As a 5-year-old, Pete Medhurst would sit in front of the TV in his Harwood, Md., home with the Panasonic tape recorder his grandfather gave him and pretend he was a play-by-play announcer. On Tuesday, Medhurst, now 49, walked into the broadcast booth at Atlanta’s SunTrust Park for his big league radio debut. Nothing could have prepared the 106.7 the Fan on-air personality and longtime voice of Navy athletics for the feeling of calling his first Washington Nationals game alongside the team’s original play-by-play man, Charlie Slowes.
“My Fitbit registered 103 for my heart rate when I was doing the starting lineups and batting order and gradually went down from there,” Medhurst, whose heart was beating more normally the next morning, said in a phone interview.
Medhurst was paired with Slowes for Wednesday’s series finale in Atlanta and will be with him for the Nationals’ three-game set in Cincinnati, which begins Friday. Dave Jageler, Slowes’s broadcast partner since 2006, has moved to the MASN TV booth this week alongside analyst F.P. Santangelo while Bob Carpenter is on vacation. Medhurst will fill the same pinch-hitting role July 12 and July 14 when the Nationals visit Philadelphia.
“To know that there are thousands of people across the country that are every bit as good as I am at this or better, the fact that I’m getting this opportunity this week is just a thrill of a lifetime, especially for a guy that was born and raised in this area,” said Medhurst, who counts harness racing announcer at Rosecroft Raceway among his many regular assignments.
Slowes handled the play-by-play for the first two innings of Tuesday’s game before introducing Medhurst in the top of the third. Medhurst was tested moments later when Victor Robles lined a 1-0 pitch up the middle and Braves center fielder Ronald Acuña Jr. raced in to make a sliding catch. It wasn’t immediately clear whether Acuña made the difficult play or trapped the ball, but Medhurst nailed the call.
“I was patient enough to wait for the umpire to go up with the signal because there’s nothing worse than a guy going, ‘Safe! No, he’s out! No, he’s safe!’ " said Medhurst, whose baseball broadcasting experience includes Navy and Bowie Baysox games. “You ruin some credibility with your listeners at that point. When you fill in for Charlie or Dave, it’s one of the best radio broadcast teams in all of Major League Baseball, and fans expect the same level of performance that they get every night. That is the challenge this week to live up to that ability."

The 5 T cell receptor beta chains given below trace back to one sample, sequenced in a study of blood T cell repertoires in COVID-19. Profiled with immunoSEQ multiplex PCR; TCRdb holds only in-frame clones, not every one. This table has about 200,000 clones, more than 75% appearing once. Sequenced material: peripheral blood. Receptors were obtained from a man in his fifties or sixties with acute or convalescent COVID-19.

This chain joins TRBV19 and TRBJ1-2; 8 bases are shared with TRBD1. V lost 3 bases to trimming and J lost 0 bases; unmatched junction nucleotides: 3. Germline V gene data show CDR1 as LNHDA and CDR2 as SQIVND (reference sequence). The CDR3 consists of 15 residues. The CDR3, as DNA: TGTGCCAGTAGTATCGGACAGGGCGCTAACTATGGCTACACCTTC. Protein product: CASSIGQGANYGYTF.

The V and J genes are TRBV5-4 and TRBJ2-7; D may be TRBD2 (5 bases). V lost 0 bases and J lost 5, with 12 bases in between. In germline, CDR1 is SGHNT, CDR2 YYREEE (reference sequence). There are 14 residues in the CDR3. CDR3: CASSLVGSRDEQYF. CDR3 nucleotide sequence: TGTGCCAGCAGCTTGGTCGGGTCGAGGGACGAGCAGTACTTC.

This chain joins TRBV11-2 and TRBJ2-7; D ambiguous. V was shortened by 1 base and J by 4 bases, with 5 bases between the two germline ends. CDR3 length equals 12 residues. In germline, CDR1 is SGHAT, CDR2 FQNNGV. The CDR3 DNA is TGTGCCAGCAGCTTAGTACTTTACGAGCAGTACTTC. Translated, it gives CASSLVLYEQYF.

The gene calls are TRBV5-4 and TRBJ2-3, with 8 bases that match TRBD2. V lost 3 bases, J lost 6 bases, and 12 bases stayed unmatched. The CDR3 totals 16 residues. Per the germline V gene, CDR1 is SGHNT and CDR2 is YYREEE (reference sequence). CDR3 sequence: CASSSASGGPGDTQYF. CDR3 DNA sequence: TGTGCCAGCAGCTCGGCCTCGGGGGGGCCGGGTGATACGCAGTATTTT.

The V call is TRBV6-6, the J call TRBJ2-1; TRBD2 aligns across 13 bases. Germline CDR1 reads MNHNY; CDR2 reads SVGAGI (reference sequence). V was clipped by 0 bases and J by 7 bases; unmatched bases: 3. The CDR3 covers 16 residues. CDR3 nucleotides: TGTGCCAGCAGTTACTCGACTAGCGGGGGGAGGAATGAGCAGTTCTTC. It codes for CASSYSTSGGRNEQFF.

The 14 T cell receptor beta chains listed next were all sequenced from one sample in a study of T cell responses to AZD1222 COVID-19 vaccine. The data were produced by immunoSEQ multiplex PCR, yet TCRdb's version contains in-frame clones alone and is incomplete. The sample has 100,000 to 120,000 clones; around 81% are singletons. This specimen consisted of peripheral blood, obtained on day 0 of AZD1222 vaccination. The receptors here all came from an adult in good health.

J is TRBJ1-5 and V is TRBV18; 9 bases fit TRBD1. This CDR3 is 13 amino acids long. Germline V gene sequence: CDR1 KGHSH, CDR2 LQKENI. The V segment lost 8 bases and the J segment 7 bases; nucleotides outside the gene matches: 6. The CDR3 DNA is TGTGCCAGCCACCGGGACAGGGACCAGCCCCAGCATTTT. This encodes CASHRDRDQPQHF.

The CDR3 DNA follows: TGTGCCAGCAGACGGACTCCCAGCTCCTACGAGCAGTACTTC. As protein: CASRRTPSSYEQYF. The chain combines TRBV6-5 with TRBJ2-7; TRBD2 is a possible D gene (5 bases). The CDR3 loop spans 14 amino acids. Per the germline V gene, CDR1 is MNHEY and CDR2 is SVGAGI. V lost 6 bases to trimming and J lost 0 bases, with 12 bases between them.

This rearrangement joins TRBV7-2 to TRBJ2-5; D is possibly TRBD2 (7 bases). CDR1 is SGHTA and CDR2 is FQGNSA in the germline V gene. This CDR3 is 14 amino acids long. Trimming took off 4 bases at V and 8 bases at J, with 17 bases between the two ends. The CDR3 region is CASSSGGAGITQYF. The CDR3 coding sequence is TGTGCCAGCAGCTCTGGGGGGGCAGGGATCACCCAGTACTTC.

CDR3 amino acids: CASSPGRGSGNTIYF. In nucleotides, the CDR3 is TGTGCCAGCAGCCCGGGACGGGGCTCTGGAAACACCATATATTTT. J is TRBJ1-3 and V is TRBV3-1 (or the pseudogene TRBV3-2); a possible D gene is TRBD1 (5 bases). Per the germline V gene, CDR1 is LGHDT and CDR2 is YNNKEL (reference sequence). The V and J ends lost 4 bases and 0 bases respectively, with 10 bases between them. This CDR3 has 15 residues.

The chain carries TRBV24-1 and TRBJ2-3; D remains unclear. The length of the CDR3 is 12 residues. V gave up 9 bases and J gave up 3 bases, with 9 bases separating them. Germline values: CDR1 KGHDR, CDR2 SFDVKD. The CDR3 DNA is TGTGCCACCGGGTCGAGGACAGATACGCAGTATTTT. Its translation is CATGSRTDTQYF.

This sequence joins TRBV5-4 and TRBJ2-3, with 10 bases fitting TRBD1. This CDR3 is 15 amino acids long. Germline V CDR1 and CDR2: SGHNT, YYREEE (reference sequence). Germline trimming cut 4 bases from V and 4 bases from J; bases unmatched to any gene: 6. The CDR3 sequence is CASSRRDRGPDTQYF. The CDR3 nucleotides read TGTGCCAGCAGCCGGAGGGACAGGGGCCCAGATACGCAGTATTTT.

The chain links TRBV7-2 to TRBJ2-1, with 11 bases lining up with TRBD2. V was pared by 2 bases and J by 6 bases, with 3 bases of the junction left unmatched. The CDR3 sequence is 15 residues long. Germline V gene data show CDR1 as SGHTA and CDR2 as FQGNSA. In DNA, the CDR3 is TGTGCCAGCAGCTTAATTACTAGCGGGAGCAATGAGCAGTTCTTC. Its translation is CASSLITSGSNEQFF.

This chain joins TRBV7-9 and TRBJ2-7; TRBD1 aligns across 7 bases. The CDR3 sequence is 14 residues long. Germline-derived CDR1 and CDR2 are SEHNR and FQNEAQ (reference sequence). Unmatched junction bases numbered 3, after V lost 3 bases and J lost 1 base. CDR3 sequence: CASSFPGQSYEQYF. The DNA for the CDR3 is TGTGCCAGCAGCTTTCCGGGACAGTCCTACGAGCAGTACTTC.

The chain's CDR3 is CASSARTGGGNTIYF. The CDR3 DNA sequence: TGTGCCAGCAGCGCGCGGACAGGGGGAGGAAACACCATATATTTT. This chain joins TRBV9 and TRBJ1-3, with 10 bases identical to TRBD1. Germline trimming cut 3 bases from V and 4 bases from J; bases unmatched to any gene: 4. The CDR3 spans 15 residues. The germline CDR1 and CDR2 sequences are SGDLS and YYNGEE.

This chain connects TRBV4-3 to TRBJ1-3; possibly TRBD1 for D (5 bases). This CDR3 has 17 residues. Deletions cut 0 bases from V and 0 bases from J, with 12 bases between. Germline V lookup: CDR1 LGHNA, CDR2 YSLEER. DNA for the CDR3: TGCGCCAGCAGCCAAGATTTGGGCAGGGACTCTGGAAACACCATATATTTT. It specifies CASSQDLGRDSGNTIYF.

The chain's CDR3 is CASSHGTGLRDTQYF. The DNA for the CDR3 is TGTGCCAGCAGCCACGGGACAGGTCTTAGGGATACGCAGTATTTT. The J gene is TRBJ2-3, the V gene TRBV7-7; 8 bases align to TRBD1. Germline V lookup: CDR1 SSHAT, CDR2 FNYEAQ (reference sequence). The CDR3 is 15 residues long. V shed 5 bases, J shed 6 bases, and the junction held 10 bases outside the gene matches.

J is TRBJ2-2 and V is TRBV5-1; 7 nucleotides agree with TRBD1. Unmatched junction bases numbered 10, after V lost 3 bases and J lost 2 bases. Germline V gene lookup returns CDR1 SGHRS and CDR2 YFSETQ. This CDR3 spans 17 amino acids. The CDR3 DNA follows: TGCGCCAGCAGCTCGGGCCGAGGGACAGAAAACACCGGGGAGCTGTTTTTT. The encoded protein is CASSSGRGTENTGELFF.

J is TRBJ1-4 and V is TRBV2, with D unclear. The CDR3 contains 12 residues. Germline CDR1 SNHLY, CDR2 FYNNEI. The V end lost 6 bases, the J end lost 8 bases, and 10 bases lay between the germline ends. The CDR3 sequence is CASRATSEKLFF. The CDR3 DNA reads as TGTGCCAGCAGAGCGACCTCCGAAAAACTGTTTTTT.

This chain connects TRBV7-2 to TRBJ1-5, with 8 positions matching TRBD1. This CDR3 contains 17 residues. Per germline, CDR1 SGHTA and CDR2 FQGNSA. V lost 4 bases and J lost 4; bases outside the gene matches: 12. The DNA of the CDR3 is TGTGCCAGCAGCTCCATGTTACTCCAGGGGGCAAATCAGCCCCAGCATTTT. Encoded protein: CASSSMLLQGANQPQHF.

Medhurst, who settled into a rhythm after Acuña’s catch, said his nerves Tuesday compared to a time he filled in for longtime thoroughbred track announcer Dave Rodman at Laurel Park a few years ago. In the seventh inning, he was on the call for Howie Kendrick’s solo homer off Anthony Swarzak, which turned out to be the winning run in Washington’s 5-4 victory.
“Hammered toward right-center field and deep, Markakis and Acuña will watch it go, into the right-center field bleachers for a home run," Medhurst said smoothly.
“On that kind of play, you’re reading the outfielders,” Medhurst explained. “Markakis and Acuña, normally if it’s a home run they’ll just stop running, but they kept running toward the warning track where you thought maybe this will hit off the top of the wall."
Medhurst always dreamed of becoming a broadcaster, and baseball was his first love. In addition to his make-believe sessions in front of the TV, he grew up listening to Chuck Thompson and Bill O’Donnell on Baltimore Orioles broadcasts, Frank Herzog call Washington Bullets and Redskins games, and Ron Weber, the original voice of the Capitals.
“It was a free clinic every night in terms of the broadcast,” Medhurst said. “All of those guys were just ridiculously talented people.”
When Medhurst was a teenager, longtime Wizards and D.C. United broadcaster Dave Johnson gave him one of his first broadcasting opportunities, as the host of a Saturday morning high school sports show on Annapolis’s WNAV. Medhurst has called various sports for the Navy Radio Network since 1997 and has been the primary voice of Navy football since Bob Socci left to become the play-by-play announcer for the New England Patriots in 2013. He also hosts "Nats First Pitch” on Saturday mornings and the “Nats Talk Live” postgame show on Sundays on 106.7 the Fan.
Late last year, Nationals Radio Network producer Vic Ferreira told Medhurst there might be an opportunity to fill in on a future game broadcast. With the support of 106.7 the Fan program director Chris Kinard, Medhurst submitted his demo tapes. About two months ago, he learned that he would be called up to the big leagues this week.
On Tuesday night, with Medhurst’s Nationals debut in the books, Nationals PR presented him an authenticated lineup card and baseball from the game.
“My eyes welled up a little bit, to be honest with you," Medhurst said. “… The thrill and the opportunity of walking into that ballpark, it was just an extraordinary feeling to be a part of that environment.”
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